Why do you think we are seeing an increase of college hockey players getting drafted and signing with NHL teams?

I think the level of play in college is as good as its ever been. Playing Division 3 and signing with an NHL team is not very common, but I think it speaks to the amount of talent at our level and shows that the recruitment process isn’t perfect. There are so many great hockey players out there, and college is such an appealing option. You get to experience the college life, which is some of the greatest years of your life while getting an education that you can use if hockey doesn’t work out. Especially for the big Division 1 programs, there is an amazing fan base. Young kids look up to those players, and playing in front of thousands of people from your school, alumni, and friends is something special.

What was it like playing in the ECHL, and how did the level of competition compare to what you faced while at Babson?

Playing for Allen in the ECHL was amazing. From the minute I got there, I was treated like a pro, and playing in front of so many loyal fans was special. In my first practice, I struggled with the shot speed and release time, but after making some minor adjustments, I was able to settle in and feel comfortable at the level. It is definitely a step up, but division 3 hockey is a lot better than most people realize, so it was a pretty reasonable transition.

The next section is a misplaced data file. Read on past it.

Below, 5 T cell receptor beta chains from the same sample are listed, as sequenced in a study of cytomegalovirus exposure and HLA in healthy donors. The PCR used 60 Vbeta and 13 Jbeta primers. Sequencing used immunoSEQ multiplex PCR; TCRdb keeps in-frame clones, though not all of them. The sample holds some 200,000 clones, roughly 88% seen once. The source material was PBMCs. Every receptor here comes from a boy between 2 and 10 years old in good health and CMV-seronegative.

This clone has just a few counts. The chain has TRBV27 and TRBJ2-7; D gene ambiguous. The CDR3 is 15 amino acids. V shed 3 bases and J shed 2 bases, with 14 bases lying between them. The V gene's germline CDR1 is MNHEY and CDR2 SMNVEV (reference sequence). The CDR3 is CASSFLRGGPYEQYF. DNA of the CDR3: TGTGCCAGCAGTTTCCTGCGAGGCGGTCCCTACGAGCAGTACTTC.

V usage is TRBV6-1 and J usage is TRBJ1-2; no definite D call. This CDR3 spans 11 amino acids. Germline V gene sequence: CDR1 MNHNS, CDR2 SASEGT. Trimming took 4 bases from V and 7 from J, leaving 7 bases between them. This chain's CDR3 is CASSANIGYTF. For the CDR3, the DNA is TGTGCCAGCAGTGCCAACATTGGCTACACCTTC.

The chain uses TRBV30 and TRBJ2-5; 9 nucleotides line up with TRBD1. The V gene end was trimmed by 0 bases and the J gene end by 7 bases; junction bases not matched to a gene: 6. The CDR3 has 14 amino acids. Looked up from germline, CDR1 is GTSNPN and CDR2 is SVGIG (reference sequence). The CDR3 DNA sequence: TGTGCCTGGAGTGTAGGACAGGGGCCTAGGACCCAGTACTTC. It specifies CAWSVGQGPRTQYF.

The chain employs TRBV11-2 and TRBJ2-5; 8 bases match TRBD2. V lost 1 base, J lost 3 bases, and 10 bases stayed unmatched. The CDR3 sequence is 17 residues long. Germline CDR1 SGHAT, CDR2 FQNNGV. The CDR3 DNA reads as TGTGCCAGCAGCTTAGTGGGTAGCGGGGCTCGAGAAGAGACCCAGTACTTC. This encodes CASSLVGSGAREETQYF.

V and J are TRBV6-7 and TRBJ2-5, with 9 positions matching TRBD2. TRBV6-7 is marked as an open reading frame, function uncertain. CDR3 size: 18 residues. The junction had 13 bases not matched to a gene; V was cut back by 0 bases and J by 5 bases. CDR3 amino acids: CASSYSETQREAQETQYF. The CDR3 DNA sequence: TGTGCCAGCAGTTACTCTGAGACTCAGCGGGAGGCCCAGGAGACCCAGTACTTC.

What has been your biggest accomplishment as a hockey player?

We made it to 4 league championship games in my four years at Babson, winning 2 of them. As a class, we are very proud of that accomplishment. On top of that, signing a professional contract was something I dreamed about as a kid, and I was overwhelmed to be able to get that opportunity. My first game for Allen, they announced that it was my first pro start while they had the spotlight on me, and I definitely had some goosebumps. I remember thinking to myself, “wow,” and just being immersed in that atmosphere was overwhelming and exciting.